Suggestions for Further Reading
Bloom, Harold, ed. Victor Hugo. New York: Chelsea House Publishers, 1988.
Brombert, Victor H. Victor Hugo and the Visionary Novel. Cambridge, Massachusetts: Harvard University Press, 1984.
Collingham, H. A. C. The July Monarchy: A Political History of France, 1830–1848. New York: Longman, 1988.
Grossman, Kathryn M. les Misérables: Conversion, Revolution, Redemption. NewYork: Twayne Publishers, 1996.
Grossman, Kathryn M. Figuring Transcendence in Les Misérables: Hugo’s Romantic Sublime. Carbondale, Illinois: Southern Illinois University Press, 1994.
Haine, W. Scott. The History of France. Westport, Connecticut: Greenwood Press, 2000.
Porter, Laurence M. Victor Hugo. New York: Twayne Publishers, 1999.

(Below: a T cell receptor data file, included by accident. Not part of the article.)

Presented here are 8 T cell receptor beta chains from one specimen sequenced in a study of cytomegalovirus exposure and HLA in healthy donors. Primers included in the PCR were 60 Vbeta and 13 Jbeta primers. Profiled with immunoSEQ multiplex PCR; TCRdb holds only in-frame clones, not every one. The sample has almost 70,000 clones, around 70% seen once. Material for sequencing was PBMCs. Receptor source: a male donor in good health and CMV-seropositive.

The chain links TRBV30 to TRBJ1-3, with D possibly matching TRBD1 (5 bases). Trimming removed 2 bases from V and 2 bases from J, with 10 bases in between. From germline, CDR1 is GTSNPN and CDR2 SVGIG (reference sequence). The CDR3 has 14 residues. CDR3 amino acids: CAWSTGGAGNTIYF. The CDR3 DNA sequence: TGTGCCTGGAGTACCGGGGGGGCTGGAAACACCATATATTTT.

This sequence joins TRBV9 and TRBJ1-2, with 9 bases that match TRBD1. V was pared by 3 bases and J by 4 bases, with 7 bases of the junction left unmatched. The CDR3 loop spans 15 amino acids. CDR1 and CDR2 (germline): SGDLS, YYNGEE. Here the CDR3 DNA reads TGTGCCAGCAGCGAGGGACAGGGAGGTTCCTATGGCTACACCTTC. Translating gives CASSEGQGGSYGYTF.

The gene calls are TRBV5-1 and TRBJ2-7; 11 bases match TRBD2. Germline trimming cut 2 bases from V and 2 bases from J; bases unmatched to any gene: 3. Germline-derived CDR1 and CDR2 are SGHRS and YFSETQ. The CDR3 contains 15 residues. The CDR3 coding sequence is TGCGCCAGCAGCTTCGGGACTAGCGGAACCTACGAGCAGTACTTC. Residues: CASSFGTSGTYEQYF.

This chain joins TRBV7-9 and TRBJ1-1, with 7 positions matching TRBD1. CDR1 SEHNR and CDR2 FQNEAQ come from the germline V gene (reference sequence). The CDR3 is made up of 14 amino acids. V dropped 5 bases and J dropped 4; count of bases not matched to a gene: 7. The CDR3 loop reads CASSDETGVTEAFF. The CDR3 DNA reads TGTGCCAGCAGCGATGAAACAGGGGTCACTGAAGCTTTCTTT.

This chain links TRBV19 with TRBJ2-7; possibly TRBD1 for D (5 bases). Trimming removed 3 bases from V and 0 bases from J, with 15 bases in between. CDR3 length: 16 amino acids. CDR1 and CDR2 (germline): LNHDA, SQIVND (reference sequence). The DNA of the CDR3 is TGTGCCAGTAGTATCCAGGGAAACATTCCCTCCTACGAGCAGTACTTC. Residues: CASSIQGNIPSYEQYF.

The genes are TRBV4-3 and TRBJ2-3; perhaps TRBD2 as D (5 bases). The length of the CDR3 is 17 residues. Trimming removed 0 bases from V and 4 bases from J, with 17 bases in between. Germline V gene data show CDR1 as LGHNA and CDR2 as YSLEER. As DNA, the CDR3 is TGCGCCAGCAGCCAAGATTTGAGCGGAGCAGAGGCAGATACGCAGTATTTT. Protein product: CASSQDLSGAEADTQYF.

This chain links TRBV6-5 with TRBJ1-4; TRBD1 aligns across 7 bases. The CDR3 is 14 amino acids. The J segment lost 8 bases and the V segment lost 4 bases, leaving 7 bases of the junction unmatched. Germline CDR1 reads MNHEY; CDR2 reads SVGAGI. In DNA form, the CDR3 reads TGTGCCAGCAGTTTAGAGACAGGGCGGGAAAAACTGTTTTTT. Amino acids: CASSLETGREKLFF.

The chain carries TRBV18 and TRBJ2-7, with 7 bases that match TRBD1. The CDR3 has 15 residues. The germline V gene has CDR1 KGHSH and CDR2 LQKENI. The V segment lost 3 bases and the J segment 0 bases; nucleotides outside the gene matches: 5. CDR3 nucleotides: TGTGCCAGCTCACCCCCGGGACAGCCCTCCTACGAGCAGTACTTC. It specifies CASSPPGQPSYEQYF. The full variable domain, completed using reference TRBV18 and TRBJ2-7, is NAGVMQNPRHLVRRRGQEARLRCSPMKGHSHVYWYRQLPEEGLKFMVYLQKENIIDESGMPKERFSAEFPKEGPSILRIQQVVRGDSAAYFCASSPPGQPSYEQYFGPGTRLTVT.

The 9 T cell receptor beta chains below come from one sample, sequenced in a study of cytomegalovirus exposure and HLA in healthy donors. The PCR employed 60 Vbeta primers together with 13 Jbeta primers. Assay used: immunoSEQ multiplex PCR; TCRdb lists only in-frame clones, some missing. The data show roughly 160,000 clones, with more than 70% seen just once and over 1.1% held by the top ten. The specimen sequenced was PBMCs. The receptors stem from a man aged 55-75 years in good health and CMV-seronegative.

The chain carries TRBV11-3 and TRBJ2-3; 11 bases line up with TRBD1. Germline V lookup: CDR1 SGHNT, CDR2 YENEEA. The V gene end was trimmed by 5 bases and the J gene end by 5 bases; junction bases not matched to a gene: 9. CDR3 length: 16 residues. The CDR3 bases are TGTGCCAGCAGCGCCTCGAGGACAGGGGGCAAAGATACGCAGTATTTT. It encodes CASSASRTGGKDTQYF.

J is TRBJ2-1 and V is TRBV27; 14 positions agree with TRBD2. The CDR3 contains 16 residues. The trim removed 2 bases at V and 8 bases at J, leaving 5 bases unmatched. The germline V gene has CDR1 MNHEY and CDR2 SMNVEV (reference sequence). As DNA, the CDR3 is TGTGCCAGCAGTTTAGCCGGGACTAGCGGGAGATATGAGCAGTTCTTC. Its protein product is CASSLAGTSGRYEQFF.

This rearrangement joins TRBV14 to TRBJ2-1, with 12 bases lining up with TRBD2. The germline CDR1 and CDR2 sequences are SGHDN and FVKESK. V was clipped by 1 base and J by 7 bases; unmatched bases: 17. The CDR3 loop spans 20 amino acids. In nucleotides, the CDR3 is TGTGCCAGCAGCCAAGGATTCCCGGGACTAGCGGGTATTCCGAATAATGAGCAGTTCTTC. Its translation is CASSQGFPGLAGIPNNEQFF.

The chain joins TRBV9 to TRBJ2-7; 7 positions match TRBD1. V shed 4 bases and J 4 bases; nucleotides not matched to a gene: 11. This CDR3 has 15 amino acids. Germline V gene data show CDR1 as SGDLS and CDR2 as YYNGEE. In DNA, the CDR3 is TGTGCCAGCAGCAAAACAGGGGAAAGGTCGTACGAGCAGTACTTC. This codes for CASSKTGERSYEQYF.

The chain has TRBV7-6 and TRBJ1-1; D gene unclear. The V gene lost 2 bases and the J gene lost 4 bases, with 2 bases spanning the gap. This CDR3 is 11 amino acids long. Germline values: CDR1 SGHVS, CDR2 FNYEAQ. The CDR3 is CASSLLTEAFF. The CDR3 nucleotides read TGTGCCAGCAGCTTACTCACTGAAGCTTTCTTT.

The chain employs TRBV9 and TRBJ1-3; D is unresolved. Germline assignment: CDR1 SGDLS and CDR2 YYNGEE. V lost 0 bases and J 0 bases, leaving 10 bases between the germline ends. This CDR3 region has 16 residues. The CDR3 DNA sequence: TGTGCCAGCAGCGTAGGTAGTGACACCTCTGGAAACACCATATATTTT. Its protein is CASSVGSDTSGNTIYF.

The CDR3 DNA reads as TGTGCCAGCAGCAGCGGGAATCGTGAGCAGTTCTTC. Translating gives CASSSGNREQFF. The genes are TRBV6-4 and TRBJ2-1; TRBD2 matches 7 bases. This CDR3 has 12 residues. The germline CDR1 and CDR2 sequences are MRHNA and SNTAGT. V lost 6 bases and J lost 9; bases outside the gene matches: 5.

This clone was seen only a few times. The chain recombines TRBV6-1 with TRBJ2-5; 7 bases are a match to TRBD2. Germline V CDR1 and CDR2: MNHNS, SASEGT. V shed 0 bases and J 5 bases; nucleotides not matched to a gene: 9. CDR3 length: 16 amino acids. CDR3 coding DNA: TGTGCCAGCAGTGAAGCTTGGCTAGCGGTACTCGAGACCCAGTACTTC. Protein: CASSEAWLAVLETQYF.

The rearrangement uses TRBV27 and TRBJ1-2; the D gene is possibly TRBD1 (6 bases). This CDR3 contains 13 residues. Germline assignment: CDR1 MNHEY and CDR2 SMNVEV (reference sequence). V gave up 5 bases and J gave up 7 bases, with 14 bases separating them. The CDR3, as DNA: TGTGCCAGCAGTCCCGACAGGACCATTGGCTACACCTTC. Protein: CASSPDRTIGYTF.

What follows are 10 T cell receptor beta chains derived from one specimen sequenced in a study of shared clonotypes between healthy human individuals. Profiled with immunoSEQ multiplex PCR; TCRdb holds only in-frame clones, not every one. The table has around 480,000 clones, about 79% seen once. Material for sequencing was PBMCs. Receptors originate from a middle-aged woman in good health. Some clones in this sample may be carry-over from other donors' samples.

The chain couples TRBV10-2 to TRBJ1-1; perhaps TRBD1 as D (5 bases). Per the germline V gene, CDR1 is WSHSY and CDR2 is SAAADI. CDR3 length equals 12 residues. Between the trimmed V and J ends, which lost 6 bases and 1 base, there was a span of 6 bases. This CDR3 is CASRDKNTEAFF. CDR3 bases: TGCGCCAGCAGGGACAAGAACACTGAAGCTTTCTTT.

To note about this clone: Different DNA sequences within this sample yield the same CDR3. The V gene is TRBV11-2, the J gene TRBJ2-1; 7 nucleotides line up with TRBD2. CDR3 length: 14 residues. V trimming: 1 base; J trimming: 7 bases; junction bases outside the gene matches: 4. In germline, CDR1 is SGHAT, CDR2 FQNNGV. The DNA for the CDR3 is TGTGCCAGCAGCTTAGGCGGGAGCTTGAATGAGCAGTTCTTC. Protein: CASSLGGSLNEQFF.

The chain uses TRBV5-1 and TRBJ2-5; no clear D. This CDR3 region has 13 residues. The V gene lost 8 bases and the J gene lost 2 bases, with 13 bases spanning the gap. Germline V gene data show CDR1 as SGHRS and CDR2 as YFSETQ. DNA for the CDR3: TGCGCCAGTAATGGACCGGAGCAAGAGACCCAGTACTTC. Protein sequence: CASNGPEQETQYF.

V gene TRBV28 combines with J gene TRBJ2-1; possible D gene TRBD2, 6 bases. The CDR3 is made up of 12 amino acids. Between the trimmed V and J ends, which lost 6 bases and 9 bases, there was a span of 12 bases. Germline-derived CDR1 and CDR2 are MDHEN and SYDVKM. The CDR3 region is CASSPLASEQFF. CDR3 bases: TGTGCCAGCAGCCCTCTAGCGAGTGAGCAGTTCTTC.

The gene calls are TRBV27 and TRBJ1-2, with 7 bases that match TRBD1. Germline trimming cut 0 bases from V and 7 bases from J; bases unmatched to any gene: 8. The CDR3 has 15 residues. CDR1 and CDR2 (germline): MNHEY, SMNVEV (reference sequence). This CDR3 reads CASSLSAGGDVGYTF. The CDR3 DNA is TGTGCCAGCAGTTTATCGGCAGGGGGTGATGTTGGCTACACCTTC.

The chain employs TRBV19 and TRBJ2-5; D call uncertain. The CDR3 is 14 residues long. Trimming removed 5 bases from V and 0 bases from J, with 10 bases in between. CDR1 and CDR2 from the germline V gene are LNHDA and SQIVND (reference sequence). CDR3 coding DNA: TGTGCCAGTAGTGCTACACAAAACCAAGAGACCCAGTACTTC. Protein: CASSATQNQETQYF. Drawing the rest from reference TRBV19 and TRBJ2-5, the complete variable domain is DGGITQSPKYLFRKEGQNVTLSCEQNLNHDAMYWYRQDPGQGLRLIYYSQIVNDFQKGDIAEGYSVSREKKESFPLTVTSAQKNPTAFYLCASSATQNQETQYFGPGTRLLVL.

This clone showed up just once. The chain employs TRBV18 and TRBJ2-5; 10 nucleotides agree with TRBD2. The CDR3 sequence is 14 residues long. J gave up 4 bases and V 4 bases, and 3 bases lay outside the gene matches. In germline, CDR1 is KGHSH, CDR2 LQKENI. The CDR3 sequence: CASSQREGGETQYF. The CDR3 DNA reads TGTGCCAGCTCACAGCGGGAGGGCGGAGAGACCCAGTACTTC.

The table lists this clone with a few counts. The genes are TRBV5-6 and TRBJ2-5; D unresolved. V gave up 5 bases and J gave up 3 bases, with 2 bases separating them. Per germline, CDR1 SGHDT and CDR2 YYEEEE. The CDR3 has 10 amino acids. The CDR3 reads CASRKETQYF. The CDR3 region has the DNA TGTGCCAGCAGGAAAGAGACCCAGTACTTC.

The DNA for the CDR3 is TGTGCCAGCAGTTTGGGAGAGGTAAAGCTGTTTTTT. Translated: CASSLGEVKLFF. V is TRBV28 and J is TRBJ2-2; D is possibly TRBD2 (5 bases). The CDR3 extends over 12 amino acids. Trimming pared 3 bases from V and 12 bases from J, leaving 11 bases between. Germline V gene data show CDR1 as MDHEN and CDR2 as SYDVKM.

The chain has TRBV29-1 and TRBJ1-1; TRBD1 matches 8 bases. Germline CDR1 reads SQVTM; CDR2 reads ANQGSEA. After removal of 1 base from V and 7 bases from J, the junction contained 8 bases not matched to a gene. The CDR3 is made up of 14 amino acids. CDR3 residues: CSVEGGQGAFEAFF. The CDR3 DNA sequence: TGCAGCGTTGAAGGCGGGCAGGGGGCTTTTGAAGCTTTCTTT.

Robb, Graham. Victor Hugo. New York: W. W. Norton, 1998.
by kiiiiid, January 30, 2013
and gavroche dies and the rest of france build a barricade and end the french revolution
11 out of 49 people found this helpful1
by Adi31415, March 28, 2013
Les Miserables is based around the turning point in French history, and it explores the nature of this change in terms of society, and uses this as a basis for explaining the revolution. It explains how the ‘miserables’, or ‘victims’, damned into a life of thievery and being the scum of the Earth aren’t inherently bad. The society which has not given them a chance forces them to be bad, or do bad things. Instead of understanding their inner goodness and their plight to change their ways, or giving them some kindness or hope, they a... Read more→
109 out of 116 people found this helpful0